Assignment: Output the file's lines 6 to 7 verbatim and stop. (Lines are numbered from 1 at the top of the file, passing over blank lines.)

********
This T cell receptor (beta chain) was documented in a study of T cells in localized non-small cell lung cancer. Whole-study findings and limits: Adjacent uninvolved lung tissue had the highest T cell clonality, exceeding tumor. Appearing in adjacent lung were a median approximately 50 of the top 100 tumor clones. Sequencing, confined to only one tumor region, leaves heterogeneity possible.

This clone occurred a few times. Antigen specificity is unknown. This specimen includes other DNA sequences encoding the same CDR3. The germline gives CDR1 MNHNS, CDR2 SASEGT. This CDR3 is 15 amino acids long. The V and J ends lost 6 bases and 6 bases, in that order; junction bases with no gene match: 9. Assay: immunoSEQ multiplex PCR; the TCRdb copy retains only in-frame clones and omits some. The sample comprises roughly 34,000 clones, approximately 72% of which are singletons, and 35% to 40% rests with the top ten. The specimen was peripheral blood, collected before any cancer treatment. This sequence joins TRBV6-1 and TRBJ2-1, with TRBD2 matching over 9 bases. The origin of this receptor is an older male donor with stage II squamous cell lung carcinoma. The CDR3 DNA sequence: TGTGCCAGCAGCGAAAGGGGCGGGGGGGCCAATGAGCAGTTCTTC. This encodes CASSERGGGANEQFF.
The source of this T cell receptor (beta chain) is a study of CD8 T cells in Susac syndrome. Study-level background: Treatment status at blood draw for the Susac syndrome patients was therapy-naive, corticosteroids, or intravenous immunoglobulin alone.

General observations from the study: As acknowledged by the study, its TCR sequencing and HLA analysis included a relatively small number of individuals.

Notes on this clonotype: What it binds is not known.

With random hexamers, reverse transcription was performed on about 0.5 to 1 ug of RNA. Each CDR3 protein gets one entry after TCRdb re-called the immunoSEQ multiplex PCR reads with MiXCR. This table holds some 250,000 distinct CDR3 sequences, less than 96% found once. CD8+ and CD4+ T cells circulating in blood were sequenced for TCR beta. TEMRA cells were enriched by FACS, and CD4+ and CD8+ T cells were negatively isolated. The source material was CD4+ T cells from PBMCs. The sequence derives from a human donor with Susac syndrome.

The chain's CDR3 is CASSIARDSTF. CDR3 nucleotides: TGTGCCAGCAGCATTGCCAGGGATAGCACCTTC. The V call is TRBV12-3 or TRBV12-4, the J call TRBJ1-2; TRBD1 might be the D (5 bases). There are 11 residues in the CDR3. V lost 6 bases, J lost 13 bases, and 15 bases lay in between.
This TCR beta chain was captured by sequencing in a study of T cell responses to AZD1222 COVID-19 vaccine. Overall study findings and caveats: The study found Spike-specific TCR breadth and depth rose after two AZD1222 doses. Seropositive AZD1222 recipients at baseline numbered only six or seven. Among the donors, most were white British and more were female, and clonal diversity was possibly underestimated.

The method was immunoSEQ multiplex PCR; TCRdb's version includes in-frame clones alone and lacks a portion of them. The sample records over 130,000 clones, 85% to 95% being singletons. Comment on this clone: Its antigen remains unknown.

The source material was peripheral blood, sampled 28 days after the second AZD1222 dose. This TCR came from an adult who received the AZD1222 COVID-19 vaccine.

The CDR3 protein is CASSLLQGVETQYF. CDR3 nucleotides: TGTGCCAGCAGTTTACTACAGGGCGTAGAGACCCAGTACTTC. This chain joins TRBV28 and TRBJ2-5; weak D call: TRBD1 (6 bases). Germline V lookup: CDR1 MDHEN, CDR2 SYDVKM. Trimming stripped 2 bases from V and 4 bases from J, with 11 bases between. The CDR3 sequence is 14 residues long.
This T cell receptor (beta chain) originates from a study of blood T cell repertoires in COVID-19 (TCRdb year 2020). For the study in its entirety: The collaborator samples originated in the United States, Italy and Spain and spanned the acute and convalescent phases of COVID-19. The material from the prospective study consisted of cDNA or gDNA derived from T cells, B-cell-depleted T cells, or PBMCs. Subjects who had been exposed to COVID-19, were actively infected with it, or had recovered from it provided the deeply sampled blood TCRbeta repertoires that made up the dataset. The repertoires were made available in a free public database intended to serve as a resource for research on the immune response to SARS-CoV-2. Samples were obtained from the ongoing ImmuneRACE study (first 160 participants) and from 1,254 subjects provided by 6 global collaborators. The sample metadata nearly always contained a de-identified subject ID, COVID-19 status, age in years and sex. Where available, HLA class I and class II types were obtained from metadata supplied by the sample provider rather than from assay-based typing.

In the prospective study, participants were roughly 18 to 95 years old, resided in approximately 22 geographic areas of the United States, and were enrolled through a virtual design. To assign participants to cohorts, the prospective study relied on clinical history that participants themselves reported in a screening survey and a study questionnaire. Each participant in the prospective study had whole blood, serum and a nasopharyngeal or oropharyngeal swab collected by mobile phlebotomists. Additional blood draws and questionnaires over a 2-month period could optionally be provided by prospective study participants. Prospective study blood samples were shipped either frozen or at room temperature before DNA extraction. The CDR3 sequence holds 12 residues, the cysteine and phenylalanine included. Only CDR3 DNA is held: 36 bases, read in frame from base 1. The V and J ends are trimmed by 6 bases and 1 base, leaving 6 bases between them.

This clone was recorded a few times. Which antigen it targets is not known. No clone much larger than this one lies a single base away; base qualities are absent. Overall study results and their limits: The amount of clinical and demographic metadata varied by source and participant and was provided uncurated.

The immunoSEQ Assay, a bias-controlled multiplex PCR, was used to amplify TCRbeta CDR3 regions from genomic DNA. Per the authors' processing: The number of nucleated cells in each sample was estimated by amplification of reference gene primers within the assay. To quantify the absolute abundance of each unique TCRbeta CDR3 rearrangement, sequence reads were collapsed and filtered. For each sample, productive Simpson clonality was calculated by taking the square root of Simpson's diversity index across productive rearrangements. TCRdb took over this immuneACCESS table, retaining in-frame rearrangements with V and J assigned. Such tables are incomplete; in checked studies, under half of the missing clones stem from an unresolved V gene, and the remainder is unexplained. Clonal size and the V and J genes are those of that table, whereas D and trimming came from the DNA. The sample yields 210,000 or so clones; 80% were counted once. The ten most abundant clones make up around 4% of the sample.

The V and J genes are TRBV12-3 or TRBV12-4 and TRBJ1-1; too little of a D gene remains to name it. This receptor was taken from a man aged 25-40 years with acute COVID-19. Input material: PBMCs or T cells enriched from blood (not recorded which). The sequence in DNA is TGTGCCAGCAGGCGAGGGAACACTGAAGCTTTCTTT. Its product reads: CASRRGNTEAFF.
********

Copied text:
With random hexamers, reverse transcription was performed on about 0.5 to 1 ug of RNA. Each CDR3 protein gets one entry after TCRdb re-called the immunoSEQ multiplex PCR reads with MiXCR. This table holds some 250,000 distinct CDR3 sequences, less than 96% found once. CD8+ and CD4+ T cells circulating in blood were sequenced for TCR beta. TEMRA cells were enriched by FACS, and CD4+ and CD8+ T cells were negatively isolated. The source material was CD4+ T cells from PBMCs. The sequence derives from a human donor with Susac syndrome.

The chain's CDR3 is CASSIARDSTF. CDR3 nucleotides: TGTGCCAGCAGCATTGCCAGGGATAGCACCTTC. The V call is TRBV12-3 or TRBV12-4, the J call TRBJ1-2; TRBD1 might be the D (5 bases). There are 11 residues in the CDR3. V lost 6 bases, J lost 13 bases, and 15 bases lay in between.